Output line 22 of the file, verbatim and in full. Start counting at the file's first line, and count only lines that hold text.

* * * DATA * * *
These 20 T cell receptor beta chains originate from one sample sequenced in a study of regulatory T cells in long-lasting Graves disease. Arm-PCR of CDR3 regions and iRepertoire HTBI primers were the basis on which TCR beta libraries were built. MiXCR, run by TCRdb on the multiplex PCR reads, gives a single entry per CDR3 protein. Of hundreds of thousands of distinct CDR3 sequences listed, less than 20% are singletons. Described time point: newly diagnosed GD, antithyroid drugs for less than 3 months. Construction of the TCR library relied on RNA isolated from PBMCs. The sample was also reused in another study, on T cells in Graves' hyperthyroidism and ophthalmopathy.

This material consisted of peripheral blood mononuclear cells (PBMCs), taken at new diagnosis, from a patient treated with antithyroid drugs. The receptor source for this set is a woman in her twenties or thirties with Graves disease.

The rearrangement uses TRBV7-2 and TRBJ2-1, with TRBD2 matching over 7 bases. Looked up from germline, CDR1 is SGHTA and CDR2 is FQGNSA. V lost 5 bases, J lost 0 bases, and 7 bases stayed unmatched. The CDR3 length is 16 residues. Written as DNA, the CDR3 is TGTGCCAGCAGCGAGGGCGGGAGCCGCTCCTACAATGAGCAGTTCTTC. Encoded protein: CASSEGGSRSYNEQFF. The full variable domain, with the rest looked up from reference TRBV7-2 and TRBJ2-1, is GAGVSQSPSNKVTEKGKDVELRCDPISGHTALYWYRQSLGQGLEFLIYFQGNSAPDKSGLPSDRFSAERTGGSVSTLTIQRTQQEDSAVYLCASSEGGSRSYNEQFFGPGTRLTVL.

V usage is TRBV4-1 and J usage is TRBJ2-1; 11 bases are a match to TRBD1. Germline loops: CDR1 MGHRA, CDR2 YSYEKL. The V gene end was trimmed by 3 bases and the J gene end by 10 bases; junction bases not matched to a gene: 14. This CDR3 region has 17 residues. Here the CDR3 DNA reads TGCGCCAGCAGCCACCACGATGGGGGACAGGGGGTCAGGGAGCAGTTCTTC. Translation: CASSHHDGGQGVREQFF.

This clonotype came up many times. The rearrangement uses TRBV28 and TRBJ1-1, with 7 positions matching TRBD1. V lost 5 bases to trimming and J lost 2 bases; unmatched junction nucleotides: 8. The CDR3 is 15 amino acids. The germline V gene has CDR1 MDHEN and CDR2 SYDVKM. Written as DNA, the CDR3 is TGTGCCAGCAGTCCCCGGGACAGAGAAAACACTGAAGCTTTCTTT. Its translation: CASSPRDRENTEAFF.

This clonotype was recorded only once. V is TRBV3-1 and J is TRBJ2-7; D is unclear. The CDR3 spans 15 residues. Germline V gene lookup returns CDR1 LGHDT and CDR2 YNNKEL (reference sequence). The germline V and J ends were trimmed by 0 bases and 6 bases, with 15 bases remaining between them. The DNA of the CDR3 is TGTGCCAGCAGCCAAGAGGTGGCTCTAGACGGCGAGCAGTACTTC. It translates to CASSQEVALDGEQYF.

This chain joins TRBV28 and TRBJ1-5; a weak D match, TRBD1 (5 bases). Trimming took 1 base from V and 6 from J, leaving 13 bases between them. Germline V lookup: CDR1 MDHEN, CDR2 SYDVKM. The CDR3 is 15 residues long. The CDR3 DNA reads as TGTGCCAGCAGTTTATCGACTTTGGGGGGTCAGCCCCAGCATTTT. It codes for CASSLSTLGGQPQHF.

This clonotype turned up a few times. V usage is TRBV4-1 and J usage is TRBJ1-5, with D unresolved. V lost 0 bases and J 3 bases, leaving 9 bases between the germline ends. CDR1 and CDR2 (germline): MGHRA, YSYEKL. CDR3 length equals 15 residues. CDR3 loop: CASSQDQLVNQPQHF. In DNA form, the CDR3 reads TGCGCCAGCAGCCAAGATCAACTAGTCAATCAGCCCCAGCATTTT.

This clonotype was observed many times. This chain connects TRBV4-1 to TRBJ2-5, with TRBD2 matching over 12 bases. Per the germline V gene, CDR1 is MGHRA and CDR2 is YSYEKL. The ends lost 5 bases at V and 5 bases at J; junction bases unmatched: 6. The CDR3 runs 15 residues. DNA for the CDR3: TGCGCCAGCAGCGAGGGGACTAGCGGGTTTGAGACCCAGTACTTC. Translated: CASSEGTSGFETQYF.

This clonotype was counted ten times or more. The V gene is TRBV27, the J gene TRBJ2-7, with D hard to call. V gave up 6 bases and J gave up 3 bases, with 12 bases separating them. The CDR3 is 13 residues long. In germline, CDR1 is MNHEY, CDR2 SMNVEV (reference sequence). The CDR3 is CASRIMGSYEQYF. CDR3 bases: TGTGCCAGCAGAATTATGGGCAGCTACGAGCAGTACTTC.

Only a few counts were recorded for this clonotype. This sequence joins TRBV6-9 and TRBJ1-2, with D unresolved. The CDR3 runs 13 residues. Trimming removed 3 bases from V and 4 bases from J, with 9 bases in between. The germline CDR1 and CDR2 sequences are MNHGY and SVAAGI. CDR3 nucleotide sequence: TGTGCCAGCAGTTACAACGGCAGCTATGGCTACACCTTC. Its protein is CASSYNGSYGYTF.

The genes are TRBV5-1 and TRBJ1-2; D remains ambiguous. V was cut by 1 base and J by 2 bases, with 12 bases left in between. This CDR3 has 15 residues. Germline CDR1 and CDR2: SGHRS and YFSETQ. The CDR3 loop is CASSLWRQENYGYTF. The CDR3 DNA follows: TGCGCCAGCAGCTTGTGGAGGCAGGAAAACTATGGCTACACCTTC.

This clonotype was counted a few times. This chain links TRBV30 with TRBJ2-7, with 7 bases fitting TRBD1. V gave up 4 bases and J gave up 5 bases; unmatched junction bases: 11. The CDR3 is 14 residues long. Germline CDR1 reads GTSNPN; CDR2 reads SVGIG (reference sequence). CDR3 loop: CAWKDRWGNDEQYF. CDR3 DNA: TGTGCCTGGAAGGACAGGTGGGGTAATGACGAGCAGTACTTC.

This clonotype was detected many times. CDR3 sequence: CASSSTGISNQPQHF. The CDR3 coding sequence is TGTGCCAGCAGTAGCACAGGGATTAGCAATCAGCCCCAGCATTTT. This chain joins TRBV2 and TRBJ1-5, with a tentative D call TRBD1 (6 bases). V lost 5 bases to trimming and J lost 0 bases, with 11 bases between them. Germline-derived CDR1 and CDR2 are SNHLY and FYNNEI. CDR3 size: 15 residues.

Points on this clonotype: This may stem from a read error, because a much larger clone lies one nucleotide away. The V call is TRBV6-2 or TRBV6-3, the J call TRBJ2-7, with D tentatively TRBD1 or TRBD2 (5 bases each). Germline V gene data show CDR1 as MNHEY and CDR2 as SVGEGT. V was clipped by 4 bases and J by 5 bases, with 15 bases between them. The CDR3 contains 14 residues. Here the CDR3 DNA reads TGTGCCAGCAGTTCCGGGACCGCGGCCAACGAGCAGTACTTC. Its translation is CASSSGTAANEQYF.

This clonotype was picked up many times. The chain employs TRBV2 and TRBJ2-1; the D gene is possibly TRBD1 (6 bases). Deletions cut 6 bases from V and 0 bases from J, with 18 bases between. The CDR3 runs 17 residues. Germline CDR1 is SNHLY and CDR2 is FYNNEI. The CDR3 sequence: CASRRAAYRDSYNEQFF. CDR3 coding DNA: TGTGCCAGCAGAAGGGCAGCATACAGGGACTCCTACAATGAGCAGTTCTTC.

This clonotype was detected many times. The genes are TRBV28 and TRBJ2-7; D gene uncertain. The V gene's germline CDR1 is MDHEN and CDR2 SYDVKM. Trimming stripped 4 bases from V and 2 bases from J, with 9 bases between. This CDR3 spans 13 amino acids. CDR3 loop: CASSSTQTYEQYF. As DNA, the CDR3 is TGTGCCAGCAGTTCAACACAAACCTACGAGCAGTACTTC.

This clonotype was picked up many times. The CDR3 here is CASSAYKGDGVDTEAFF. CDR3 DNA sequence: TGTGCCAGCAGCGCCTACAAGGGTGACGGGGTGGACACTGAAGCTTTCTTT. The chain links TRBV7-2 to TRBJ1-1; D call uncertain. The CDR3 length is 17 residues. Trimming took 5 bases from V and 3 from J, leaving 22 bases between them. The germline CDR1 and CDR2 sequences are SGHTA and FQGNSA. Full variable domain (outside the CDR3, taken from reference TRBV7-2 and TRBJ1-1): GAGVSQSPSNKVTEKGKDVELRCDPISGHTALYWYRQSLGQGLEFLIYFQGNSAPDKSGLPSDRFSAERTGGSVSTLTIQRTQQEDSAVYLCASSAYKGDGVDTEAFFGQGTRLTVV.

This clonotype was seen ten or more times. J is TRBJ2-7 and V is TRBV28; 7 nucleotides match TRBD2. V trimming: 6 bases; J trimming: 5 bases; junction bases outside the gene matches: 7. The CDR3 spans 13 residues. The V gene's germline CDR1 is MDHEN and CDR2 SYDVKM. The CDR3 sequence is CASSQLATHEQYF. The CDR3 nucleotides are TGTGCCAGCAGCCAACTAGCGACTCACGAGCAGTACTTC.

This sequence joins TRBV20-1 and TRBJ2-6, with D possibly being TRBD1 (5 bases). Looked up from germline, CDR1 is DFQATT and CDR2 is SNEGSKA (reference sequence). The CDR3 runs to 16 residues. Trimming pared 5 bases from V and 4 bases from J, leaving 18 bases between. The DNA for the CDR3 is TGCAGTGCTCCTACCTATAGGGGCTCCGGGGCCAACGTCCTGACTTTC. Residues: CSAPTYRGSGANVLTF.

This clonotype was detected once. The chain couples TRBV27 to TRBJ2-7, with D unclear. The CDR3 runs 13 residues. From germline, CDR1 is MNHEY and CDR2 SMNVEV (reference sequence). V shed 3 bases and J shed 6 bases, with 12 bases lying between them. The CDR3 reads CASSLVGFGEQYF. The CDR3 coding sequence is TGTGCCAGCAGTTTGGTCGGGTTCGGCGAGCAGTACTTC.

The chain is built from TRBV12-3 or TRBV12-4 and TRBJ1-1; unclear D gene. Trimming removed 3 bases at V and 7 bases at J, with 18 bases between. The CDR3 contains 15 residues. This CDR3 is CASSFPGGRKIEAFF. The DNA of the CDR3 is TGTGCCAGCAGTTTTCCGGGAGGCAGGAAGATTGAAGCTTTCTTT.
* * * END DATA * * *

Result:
The chain is built from TRBV12-3 or TRBV12-4 and TRBJ1-1; unclear D gene. Trimming removed 3 bases at V and 7 bases at J, with 18 bases between. The CDR3 contains 15 residues. This CDR3 is CASSFPGGRKIEAFF. The DNA of the CDR3 is TGTGCCAGCAGTTTTCCGGGAGGCAGGAAGATTGAAGCTTTCTTT.